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Avatar

When my best friend told me that I should watch Avatar I originally thought that she was kidding. I have always hated animated movies and refused to watch anything that had been described in such a way. After frequently feeling excluded because of the constant conversations about the film, I figured I might as well watch it. Since everyone thought it was so “awesome” I gathered that it couldn’t be that bad. I can honestly say that I was blown away by how extraordinary it was. I had never experienced anything like it. It silenced all doubters of the movie, including myself, by purely delivering an astonishing film.

The story is set in 2154 and involves a new world called Pandora that holds a rich source of a mineral that Earth desperately needs. Unfortunately, the biggest deposit of the prized substance lies underneath the home of the Na’vi, ten feet tall, blue skinned creatures who have been at war with the humans trying to invade their land. The earth’s corporate team in charge doesn’t want to take the mineral by force, unless they have to. They have genetically grown half alien half human bodies that can explore Pandora. While acting as avatars they see, taste, and feel like Na’vi, and have the same physical attributes. This is liberating for the hero, Jake Sully, who is a paraplegic. He was recruited because he was a genetic match for his dead identical twin who an expensive avatar had already been made for. The main question throughout the film was whether or not Jake would be able to talk the Na’vi into leaving their home of their own free will, because if he wasn’t able to, the military would go after the mineral they wanted anyway, destroying both the creatures and their precious land. Jake becomes torn between following his orders and protecting a new world that he feels is his home.

The movie is something that no one has ever seen before. It stretches the imagination and is sincerely a visually fantastic film. It is filled with mountains that float, six-legged horses, trees one thousand feet tall, and strange gliding objects that look like jellyfish. There are flying dragon-like creatures portrayed as well. One daunting dragon was eventually caught and tamed by Sully which is probably one of the film’s best sequences. Avatar really excites and entertains people with these aspects of fantasy, something many other films fail at.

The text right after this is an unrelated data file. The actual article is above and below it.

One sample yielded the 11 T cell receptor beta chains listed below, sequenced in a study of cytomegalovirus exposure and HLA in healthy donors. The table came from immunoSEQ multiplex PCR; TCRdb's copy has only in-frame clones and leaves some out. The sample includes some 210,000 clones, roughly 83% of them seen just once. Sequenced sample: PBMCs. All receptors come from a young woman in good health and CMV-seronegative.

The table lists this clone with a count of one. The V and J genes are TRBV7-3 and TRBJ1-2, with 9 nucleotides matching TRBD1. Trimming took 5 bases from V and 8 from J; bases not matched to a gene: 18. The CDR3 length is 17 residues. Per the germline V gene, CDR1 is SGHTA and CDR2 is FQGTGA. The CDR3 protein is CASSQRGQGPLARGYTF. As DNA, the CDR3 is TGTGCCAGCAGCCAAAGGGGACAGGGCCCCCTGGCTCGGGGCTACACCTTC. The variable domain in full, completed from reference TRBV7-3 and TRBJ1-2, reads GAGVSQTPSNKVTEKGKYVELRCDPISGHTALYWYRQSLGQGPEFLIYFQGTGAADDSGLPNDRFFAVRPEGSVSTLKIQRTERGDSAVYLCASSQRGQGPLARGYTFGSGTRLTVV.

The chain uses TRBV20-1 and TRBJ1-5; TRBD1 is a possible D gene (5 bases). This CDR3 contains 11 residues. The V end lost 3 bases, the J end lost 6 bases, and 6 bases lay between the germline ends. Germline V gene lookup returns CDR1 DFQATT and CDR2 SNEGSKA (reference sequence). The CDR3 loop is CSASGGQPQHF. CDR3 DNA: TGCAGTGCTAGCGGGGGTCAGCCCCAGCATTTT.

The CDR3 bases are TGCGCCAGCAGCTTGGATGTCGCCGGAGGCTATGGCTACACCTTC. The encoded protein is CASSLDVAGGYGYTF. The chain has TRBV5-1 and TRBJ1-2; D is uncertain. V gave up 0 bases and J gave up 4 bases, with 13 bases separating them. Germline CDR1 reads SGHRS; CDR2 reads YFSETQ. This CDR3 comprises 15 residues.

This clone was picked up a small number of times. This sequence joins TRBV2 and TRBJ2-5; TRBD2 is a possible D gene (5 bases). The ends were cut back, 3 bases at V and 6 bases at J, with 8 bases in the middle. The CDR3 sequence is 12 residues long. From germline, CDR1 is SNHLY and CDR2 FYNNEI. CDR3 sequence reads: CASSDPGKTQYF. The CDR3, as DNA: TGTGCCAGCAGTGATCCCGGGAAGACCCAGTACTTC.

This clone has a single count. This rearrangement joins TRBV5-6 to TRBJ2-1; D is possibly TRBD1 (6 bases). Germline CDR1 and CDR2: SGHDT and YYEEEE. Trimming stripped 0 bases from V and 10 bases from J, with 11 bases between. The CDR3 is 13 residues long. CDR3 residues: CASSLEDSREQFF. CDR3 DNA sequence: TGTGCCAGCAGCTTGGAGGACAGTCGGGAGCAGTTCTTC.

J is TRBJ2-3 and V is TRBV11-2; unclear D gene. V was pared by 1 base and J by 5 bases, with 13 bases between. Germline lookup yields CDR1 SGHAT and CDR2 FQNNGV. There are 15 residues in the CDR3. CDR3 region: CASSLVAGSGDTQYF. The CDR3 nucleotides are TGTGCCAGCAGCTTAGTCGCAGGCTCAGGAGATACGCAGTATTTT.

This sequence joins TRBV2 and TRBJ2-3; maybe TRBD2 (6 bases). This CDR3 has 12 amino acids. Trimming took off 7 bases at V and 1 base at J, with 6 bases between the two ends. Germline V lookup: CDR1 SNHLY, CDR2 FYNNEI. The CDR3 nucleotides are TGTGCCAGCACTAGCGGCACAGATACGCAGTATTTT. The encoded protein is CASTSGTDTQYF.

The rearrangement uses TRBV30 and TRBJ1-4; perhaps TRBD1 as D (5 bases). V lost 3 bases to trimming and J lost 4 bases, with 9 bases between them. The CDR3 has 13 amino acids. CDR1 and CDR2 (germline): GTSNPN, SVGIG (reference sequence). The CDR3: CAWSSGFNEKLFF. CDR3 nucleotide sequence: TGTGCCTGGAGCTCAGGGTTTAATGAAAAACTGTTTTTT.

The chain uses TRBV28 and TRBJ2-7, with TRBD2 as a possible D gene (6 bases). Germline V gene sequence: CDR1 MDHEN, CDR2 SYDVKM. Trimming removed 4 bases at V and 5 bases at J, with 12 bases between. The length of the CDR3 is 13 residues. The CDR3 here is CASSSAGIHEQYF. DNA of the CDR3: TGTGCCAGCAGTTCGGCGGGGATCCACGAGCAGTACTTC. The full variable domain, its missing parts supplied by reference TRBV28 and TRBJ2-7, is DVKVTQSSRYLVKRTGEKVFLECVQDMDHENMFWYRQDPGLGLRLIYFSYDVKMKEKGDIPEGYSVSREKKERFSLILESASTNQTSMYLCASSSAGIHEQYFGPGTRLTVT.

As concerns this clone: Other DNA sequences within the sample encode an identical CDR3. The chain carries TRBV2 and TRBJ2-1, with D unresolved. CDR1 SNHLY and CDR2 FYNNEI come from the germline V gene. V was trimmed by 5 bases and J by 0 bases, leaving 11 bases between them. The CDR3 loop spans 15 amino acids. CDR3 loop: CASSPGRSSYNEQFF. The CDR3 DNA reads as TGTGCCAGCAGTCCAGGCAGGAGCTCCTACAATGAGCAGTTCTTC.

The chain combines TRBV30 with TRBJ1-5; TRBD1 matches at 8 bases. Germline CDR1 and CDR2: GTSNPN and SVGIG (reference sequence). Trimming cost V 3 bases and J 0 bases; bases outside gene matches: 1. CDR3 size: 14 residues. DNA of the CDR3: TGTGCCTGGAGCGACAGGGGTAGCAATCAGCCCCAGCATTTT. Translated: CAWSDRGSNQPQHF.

Whether a viewer likes chick flicks or million dollar action sequences, this film has something for everyone. Neytiri, the daughter of a Na’vi leader, and Jake instantly connect… just not in a good way. After saving Jake from wild animals he is bewildered as to why. She states that she saved him because she can tell he has “a strong heart” and “no fear,” but was “stupid” and “ignorant like a child.” She also calls him a skxawng in Avatar language, which means moron. Just like in romantic comedies the two of them don’t necessarily like each other in the beginning, but end up passionately in love with each other by the conclusion of the film. While many women have fallen for the movie because of the romance, many men are drawn to the amazing action scenes. There is almost constant battling whether it is between Jake and wild animals, Jake and the Na’vi tribe, or the human military and the Na’vi tribe. The hours fly by when watching and viewers wouldn’t have it any other way.

One of the core messages hidden in Avatar is anti-war. Pandora represents not even a remote threat to earth, but the military is shown sending in troops to attack and conquer the Na’vi. Warriors are seen charging their homes carrying machine guns and pilots are seen bombing their land. Humans destroyed a “perfect” world out of both blindness and greed. I feel that this is a great message to show the world.

Avatar was incredible to watch. It was one of the movies that I thought about for weeks after seeing it and I absolutely loved the entire thing. Normally I will not admit that I was wrong about much, but this time I was clearly mistaken. I figured that the movie would be ridiculous and boring and it was just the opposite. Avatar was both meaningful and exciting to see. I am so happy that I decided to see it and glad that I didn’t miss out on an absolutely sensational film.





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